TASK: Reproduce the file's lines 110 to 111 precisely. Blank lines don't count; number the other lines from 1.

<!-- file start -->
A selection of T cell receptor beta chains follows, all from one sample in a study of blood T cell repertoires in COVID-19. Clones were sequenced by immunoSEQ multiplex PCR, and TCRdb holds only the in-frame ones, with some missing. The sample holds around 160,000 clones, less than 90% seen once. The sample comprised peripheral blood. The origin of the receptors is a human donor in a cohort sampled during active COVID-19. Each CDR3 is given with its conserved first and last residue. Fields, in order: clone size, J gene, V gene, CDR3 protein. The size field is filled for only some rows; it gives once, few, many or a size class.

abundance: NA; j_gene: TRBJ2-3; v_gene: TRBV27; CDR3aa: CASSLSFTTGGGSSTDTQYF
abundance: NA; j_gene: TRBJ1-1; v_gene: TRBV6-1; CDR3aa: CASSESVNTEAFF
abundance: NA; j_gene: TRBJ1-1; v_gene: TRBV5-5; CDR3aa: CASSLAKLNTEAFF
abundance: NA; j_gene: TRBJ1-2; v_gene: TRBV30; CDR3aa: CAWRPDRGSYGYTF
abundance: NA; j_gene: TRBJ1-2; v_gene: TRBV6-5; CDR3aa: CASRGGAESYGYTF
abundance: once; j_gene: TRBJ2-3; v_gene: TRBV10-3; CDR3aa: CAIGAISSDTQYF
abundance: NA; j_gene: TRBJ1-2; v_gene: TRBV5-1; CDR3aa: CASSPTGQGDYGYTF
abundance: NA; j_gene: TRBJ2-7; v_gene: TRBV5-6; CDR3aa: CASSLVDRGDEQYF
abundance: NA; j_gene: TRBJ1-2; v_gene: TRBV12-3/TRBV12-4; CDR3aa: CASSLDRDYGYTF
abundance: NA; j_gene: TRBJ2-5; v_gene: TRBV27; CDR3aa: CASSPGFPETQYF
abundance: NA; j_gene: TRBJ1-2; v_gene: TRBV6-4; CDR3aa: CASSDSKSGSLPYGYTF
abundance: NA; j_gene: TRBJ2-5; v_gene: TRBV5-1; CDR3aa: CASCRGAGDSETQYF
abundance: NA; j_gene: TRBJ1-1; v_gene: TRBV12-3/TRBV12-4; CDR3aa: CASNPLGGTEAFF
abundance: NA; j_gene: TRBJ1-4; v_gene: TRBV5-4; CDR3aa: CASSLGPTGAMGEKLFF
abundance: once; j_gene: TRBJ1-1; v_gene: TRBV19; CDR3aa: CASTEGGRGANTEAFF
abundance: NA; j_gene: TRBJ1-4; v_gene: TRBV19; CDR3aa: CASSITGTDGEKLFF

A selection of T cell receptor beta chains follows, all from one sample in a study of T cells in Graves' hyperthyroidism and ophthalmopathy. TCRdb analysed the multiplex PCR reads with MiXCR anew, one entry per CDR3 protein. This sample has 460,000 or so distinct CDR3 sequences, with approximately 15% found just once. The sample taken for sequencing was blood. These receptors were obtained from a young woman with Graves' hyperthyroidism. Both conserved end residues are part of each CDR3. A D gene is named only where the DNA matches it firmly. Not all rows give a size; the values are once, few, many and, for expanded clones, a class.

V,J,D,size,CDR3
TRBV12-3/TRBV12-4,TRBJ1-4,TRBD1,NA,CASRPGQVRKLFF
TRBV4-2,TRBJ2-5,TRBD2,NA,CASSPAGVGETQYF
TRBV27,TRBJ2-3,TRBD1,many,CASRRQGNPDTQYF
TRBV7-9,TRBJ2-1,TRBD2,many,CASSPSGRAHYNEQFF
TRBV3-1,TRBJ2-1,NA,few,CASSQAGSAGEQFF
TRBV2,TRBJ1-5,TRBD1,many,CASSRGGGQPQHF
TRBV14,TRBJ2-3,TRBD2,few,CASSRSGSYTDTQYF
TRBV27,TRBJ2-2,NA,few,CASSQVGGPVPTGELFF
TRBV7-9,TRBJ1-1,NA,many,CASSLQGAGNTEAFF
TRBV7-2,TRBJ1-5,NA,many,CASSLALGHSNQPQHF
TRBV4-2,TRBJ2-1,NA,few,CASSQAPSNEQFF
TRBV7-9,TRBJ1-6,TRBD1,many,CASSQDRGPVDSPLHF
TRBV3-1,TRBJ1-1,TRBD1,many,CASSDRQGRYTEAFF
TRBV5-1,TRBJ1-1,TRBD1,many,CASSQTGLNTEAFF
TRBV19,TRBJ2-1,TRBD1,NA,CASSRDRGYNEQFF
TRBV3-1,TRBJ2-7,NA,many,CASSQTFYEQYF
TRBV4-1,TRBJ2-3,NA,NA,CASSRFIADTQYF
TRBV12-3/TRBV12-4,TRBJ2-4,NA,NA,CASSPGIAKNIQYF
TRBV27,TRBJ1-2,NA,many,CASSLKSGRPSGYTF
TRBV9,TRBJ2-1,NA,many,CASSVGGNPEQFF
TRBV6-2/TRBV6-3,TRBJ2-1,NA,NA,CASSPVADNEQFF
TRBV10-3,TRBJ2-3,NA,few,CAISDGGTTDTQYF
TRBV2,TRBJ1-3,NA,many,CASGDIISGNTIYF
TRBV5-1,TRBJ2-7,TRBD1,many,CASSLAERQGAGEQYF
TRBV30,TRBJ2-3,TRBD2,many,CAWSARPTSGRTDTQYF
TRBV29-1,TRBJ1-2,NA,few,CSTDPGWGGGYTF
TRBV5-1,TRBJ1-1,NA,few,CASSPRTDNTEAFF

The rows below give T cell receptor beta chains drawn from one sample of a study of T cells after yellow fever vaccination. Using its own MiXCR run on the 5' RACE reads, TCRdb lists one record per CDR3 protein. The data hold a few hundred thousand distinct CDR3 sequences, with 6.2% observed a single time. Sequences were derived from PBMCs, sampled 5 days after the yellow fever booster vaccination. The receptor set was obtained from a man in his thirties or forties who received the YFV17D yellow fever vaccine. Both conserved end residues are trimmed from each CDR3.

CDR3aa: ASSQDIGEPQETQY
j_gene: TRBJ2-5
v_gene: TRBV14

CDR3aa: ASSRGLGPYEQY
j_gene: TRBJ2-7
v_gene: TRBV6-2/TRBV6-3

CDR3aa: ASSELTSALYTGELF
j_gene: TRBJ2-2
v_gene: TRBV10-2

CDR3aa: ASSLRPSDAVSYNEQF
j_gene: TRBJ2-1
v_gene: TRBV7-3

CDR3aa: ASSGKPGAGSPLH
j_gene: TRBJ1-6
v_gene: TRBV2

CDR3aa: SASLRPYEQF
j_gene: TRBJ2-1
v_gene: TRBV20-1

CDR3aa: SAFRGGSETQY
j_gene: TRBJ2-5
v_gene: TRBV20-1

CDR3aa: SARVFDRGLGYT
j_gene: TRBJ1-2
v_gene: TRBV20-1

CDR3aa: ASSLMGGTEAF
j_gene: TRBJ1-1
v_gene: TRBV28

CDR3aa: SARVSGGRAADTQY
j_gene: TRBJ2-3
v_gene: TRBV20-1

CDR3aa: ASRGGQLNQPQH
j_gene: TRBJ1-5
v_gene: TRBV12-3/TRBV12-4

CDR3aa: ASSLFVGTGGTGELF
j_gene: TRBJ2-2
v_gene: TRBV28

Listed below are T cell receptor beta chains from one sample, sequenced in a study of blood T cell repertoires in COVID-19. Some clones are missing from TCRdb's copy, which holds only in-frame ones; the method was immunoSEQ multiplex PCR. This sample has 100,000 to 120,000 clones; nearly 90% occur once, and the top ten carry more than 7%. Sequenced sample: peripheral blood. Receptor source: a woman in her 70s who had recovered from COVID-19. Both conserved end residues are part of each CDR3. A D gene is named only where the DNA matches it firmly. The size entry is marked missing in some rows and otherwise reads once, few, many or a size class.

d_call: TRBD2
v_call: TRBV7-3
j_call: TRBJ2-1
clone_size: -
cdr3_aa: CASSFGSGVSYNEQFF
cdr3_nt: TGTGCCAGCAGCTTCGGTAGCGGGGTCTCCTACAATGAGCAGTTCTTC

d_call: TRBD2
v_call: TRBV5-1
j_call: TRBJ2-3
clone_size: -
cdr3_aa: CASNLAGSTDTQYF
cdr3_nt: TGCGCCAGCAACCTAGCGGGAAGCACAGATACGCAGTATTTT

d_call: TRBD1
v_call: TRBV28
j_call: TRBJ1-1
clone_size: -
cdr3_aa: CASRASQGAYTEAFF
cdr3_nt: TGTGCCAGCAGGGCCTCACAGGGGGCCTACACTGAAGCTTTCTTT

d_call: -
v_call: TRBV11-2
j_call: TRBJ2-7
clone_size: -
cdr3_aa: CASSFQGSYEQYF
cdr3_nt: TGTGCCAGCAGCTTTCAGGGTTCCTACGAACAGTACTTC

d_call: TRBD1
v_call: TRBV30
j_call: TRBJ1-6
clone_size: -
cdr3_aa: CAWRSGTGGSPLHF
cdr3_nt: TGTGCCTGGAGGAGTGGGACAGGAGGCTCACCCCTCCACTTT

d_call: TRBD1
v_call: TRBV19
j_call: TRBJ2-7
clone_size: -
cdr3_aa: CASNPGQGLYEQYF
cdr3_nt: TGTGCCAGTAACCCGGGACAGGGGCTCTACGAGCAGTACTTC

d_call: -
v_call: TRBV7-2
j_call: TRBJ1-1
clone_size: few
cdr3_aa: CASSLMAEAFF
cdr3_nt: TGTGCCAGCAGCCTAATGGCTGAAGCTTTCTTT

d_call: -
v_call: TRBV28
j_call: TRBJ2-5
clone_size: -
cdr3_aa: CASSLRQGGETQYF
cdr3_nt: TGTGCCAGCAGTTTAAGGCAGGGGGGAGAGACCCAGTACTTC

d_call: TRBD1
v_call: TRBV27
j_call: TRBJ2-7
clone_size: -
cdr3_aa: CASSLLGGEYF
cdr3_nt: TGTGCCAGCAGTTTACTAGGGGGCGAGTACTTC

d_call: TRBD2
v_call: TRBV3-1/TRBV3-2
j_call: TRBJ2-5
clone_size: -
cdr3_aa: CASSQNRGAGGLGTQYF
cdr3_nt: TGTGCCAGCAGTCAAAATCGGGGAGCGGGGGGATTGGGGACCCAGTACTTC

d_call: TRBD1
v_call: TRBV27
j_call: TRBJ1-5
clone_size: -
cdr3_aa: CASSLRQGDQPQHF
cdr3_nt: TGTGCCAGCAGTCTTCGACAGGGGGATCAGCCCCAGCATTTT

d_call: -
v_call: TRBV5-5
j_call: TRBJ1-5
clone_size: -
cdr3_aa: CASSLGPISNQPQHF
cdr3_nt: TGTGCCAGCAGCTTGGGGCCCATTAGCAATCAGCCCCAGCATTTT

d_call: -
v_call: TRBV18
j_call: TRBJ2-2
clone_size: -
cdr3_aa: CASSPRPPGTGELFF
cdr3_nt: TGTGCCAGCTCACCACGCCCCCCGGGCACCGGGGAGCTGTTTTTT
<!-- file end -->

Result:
v_call: TRBV30
j_call: TRBJ1-6